By “network security” software I mean things like DHCP guards, IP and MAC address filtering, network scanner/monitoring software and so on (if you are willing to spend money in this area, you can probably find more; I didn’t do any research and the mentioned types are software are what I found to be offered in practice). “Network security” software often also means security through obscurity, because it tries to solve authentication problems, like rejecting the RA from an unauthorized router or granting access to a particular user, by some combination of network filtering and monitoring and not cryptography, which is the proper solution to the problem.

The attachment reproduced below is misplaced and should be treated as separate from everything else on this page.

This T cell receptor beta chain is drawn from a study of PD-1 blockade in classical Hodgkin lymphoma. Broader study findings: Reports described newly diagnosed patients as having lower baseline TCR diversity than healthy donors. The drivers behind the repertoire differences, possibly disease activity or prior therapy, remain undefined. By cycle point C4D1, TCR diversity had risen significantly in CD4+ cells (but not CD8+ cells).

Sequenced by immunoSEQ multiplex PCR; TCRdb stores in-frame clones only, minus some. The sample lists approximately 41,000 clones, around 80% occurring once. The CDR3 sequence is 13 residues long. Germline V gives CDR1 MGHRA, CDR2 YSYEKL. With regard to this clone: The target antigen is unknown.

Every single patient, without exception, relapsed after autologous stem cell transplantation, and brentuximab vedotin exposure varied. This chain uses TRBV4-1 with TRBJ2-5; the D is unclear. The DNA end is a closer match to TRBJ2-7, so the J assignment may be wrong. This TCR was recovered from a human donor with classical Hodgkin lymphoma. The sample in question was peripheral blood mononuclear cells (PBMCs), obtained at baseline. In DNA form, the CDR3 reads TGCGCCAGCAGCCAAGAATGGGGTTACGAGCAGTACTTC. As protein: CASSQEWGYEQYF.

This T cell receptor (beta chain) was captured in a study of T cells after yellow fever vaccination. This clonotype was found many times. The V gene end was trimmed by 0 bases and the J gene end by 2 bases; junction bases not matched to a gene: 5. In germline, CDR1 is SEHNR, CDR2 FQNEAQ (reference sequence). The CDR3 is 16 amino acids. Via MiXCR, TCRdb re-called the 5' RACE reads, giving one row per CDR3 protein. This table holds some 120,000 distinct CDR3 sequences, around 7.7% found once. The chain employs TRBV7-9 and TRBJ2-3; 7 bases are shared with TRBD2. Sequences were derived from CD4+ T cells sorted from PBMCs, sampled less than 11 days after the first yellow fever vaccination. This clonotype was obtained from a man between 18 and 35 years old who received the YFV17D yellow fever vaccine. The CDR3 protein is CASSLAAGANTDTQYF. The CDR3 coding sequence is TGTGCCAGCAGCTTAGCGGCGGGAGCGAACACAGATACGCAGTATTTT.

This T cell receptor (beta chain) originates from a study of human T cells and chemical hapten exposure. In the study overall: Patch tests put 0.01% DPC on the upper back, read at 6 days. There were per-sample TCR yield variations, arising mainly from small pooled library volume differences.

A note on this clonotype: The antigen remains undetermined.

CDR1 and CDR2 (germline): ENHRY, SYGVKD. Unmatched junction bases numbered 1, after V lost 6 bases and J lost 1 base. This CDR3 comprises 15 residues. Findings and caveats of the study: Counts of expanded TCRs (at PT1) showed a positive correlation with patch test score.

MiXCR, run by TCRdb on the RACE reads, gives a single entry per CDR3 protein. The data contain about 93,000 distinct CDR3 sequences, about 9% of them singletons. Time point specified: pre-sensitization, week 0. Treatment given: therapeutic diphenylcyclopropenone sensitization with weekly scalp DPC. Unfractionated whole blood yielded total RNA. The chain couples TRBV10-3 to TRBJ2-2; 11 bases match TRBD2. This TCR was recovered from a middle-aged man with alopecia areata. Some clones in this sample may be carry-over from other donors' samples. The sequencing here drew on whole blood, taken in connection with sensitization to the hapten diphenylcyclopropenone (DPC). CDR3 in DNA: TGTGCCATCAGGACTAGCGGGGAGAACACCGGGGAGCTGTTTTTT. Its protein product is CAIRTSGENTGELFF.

To give a recent example of “network security” software: Recently a datacenter upgraded all their racks to a Rittal KVM solution. The KVM (probably some embedded Linux hardware that never receives security updates) has a web interface that launches a Java applet that redirects mouse, keyboard and screen. The web interface is accessible over HTTPS. Rittal ships the same default X.509/PKIX certificate with every device (if you search for the fingerprint of the certificate, you find other people using it). The administrator asked for the IPv4 address of my workstation (the CIO of the organization has a vague idea what IPv6 is, but no intention of deploying it in the near future – different sad story). I had a fight with the administrator about why he considers some VLAN and IPv4 address filtering mechanism superior to cryptography and why he doesn’t replace the default X.509 certificate on the devices (several thousand other customers also have the private key). It would have taken him almost no effort and would have meant no costs, because the organization runs it’s own certificate authority that is accepted by all computers of the organization. In his mind, the static allocation of IPv4 addresses by the DHCP server (they do this for every machine) and some filtering by routers and switches is more secure than cryptography. I can only speculate why this is the case (perhaps he doesn’t know what cryptography is or doesn’t understand it). So I had to resort to the old method of connecting mouse, keyboard and screen on a mobile desk when I need to configure machines when the operating system is not available, because the organization uses Active Directory for single-sign on (giving a lot of devices, that need to do authentication and don’t support Kerberos or where the administrator doesn’t know what Kerberos is, access to plain-text passwords) and I don’t want the password I use for a lot of things because of Active Directory to transmitted without encryption.